Becoming the Bostock Brothers: The family behind New Zealand’s organic powerhouse
A family at the forefront of large-scale organic food production offers perspectives on their motivations and the potential implications for consumers and exports.
Words: Kate Coughlan Photos: Tessa Chrisp
In the 1980s, Hawke’s Bay apple grower John Bostock’s wife Vicki told him their use of agri-chemicals was over. “That’s it. No more harmful stuff on land near our three little boys.”
John accepted Vicki’s edict and replied: “Okay, darling, I’ll go away and figure out how to make that work.” Like the Oncler in the Dr Seuss classic, The Lorax, John got to “figuring”. While the Oncler was “figuring on biggering”, John was figuring on bettering.
“It took a lot of figuring, that’s for certain, but I never had a moment’s doubt that it could be done, nor did I doubt that it needed to be done.”
But it wasn’t easy, and it wasn’t popular. “People thought we had gone completely barking mad in moving from the agri-chemical world to biologicals. We were suspected of having turned into mung bean-eating, sandal-wearing hippies.”
Being labelled a hippy was no deterrence, but the campaign against organics was another matter. John was well aware of the importance of health; his cardiologist father and his mother emphasised eating lots of vegetables, avoiding smoking, keeping fit and avoiding being overweight. But it is undoubtedly the late Vicki and her instinct to protect their three young sons, Ben, George and Tom, from harmful chemicals that drove the family into embracing the then little-known philosophy of organics.
“It is not just that we were totally alone, but we faced real opposition. People predicted that we would bring down pestilence and spread disease because we were not spraying the necessary chemicals. It is hard to believe now, but a compulsory regime for commercially grown apples required 10 organo-phosphate sprays throughout the season. It was like a nuclear war programme.”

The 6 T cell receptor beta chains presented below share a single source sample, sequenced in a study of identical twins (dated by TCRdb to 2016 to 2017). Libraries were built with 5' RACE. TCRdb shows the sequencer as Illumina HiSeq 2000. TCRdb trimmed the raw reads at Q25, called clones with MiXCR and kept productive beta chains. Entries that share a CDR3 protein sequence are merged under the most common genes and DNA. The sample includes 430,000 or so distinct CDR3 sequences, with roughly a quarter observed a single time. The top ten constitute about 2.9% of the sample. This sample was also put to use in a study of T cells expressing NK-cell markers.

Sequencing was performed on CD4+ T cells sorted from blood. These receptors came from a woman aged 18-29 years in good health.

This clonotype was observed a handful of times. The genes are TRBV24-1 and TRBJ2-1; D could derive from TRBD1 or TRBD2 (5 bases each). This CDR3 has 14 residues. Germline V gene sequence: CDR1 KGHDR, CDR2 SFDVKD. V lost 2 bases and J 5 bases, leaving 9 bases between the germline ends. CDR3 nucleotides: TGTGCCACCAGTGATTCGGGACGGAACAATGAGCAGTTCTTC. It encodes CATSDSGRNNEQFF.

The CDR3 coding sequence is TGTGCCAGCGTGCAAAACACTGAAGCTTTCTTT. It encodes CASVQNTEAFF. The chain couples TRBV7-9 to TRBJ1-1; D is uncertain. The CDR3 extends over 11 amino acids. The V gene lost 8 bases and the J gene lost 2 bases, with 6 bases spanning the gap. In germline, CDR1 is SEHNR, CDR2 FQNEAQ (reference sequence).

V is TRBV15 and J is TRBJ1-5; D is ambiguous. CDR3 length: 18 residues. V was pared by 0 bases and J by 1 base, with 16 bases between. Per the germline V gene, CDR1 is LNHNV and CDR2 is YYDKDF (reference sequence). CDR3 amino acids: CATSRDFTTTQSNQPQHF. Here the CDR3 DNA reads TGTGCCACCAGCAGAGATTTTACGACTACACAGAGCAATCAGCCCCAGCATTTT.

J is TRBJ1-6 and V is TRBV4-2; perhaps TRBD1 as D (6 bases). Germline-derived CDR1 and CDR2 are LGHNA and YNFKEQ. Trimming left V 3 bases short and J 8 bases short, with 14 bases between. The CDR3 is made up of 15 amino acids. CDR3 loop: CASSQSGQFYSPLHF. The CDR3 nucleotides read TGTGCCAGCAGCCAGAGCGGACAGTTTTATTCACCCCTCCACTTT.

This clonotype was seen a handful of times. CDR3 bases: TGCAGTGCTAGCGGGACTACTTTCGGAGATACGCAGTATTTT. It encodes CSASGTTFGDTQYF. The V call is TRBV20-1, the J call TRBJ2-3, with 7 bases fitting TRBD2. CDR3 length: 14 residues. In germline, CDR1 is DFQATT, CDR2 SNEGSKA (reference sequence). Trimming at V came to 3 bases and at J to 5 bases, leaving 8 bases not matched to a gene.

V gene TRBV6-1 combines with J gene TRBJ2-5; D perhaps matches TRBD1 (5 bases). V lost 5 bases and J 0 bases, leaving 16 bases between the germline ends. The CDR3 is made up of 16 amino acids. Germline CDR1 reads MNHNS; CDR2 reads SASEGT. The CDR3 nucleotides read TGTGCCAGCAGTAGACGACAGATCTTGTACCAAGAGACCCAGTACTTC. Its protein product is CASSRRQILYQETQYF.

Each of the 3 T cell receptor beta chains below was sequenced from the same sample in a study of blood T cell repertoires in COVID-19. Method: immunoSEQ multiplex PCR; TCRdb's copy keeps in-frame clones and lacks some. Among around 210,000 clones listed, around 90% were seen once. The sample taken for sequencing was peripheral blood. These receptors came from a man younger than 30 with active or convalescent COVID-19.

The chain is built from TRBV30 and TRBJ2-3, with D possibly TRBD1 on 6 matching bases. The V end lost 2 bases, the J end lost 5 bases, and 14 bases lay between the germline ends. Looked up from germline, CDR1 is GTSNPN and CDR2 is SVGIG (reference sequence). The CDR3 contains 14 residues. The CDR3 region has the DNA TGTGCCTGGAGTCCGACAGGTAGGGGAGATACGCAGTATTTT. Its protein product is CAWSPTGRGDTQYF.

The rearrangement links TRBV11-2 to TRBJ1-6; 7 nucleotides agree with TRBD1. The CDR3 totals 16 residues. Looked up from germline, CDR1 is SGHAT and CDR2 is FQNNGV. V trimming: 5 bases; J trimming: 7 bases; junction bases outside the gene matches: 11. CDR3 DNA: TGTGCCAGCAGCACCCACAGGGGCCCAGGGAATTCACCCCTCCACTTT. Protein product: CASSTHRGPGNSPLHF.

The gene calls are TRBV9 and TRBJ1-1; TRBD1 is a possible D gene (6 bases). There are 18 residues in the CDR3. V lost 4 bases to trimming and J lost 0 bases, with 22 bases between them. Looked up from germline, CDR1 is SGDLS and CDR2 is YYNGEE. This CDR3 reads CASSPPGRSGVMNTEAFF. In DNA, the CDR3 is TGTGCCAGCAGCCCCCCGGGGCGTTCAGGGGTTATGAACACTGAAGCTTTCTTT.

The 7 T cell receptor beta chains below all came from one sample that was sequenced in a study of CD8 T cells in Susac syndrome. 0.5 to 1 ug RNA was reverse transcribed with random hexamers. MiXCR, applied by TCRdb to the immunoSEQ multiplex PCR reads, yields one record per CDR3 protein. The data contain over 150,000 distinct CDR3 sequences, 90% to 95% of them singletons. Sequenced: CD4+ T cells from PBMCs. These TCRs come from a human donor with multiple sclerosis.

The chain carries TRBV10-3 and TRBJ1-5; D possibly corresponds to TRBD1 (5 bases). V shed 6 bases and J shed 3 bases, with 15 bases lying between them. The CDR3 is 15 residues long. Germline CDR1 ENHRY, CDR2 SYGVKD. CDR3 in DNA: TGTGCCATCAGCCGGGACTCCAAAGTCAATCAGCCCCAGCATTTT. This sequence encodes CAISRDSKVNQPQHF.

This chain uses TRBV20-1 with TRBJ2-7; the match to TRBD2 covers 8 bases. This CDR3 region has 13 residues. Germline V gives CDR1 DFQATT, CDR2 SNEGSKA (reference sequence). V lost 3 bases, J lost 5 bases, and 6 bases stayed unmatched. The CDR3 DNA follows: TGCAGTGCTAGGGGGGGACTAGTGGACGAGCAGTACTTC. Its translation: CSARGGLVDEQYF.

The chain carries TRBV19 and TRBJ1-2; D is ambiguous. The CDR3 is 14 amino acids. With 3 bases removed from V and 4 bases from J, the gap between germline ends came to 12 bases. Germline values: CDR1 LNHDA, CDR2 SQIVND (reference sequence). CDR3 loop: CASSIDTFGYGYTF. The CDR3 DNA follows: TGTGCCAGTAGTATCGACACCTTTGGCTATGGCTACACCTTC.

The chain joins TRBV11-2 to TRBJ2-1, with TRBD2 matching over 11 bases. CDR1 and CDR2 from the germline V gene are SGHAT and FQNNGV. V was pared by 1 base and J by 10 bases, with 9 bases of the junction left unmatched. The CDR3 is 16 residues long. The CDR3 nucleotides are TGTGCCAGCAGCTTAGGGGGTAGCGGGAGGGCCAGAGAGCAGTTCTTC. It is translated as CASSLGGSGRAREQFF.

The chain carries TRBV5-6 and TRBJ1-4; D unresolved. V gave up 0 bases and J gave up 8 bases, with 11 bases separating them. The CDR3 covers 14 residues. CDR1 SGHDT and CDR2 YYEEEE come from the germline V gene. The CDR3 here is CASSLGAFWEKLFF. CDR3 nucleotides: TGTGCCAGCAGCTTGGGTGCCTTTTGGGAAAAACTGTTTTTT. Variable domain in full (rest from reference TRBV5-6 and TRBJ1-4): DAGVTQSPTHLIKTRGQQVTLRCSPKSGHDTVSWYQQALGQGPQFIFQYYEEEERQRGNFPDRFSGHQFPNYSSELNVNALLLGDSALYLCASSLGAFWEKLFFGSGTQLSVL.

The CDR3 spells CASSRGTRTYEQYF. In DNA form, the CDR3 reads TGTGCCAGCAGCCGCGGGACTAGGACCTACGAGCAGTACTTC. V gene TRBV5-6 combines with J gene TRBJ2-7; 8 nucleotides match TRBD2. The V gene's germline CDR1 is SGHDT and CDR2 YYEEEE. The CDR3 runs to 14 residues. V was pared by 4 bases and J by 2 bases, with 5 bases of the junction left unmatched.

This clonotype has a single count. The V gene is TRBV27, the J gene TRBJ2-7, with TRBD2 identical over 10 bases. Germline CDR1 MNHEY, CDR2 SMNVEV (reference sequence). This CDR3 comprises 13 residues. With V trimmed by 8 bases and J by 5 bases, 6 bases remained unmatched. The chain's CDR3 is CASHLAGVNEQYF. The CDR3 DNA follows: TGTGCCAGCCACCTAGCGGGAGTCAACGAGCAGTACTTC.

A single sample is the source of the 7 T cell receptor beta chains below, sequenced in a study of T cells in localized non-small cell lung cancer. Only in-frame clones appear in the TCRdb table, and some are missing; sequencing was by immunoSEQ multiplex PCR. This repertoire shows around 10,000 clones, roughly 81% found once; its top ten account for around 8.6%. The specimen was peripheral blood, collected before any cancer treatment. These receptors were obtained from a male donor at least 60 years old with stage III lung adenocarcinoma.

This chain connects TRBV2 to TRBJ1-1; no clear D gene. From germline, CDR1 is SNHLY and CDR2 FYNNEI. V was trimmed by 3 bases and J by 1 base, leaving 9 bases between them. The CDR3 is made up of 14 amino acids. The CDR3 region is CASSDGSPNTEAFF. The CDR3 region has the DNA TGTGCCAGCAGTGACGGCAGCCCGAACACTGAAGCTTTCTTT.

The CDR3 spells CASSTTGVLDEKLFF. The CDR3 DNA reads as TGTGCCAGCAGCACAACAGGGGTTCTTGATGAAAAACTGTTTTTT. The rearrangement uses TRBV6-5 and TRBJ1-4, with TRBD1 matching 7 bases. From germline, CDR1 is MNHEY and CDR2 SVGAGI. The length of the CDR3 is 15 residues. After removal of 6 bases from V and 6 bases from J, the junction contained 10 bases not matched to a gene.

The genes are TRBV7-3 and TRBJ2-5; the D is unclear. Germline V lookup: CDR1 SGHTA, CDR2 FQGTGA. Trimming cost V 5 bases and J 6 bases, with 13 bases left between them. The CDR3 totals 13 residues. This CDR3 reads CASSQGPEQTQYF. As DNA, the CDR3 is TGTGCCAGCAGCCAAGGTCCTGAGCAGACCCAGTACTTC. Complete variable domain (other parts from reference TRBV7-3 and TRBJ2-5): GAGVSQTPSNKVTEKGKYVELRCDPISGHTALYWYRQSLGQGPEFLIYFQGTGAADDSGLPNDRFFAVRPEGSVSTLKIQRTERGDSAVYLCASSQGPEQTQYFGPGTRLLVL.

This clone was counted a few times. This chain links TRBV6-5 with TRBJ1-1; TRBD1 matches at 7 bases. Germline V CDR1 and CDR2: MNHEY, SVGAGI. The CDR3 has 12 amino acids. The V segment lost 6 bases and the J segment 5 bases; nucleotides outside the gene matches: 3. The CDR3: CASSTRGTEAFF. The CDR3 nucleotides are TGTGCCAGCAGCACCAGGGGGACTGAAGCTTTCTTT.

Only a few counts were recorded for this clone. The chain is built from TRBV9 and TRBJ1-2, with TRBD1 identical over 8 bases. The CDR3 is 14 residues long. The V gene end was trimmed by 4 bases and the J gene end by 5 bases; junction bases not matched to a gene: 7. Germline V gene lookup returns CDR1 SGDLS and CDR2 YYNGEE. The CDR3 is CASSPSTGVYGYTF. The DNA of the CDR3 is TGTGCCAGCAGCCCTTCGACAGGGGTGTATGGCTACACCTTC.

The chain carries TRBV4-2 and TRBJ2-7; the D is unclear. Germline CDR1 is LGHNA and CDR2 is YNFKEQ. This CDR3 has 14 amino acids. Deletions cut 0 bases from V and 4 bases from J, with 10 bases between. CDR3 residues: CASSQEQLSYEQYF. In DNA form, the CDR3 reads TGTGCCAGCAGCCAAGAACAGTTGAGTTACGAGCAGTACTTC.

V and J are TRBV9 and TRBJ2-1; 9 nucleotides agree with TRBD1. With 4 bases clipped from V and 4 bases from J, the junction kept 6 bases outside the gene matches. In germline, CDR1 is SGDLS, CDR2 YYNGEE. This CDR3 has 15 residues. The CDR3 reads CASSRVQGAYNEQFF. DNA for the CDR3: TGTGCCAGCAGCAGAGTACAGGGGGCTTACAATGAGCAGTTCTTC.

At the time, all of New Zealand’s export apples were sold by a single-desk seller, the Apple & Pear Marketing Board, and the spray programme was to convince overseas markets that Kiwi apples were free of leaf roller pests.
John believes the Apple & Pear Marketing Board did a perfectly bad job by convincing would-be organic apple growers that there was no market for organic fruit and convincing would-be organic apple purchasers that there was no production of organics.
It’s best not to get John started on monopolies. Suffice, he says, that the initial case for managing exports that way had well and truly run its useful course by the time he was fighting for the right to export chemical-free apples. “It is hard to believe I couldn’t sell my apples at our orchard gate. A Soviet apple farmer was freer than I was in those days.”
There’s a place for government, and he thinks government energy today could usefully be directed towards developing markets for horticultural exports. “There was a time when there was a huge push for New Zealand to export, great enthusiasm for horticulture, and everyone was trying new crops and products. We saw the birth of the kiwifruit and squash industries, and it was exciting; export subsidies and tax breaks for exports and an almost patriotic zeal to export with a feeling that we were alone in the world and that New Zealand had to earn its way.
“It would be very valuable for the government to add value to our exports, so our products are at the premium end of the market. Brand NZ is powerful wherever you go. Enhance that and open trade doors.”
Horticulture, says John, is a fraught business with disaster never too far around the corner. Cyclone Gabrielle’s significant impact on Hawke’s Bay fruit and vegetable harvest sent Bostock onions washing up on Gisborne beaches and to the north and south of Hawke’s Bay and left apple orchards with unbelievable damage.
“You must look beyond it, accept it as part of nature, and stay positive. I am always amazed that I can find the positive when things are going badly. It is an acquired habit, and you must push yourself to keep upbeat. We have so much to be grateful for — and, in the business, all the fundamentals are there. We keep going.
“Hey, today the sun is shining. It is dry, it has stopped raining, the markets are good, organics are in demand and we can turn the page on the cyclone.”
Bostock New Zealand is today the largest producer of organic apples in the southern hemisphere and New Zealand’s biggest exporter of organic apples. John is proud that the apple hasn’t fallen far from the organic tree when it comes to his three sons.
The youngest, Tom, works with John in Bostock New Zealand, and his other two sons, Ben and George, are the Bostock Brothers — New Zealand’s largest producer of organic chickens.
Organic chicken farming is a process they pioneered and developed, like their father, by figuring it out themselves.
“They are wonderful, wonderful kids,” says John of his three boys. “Vicki did an incredible job of bringing them up while I ran around in small circles.”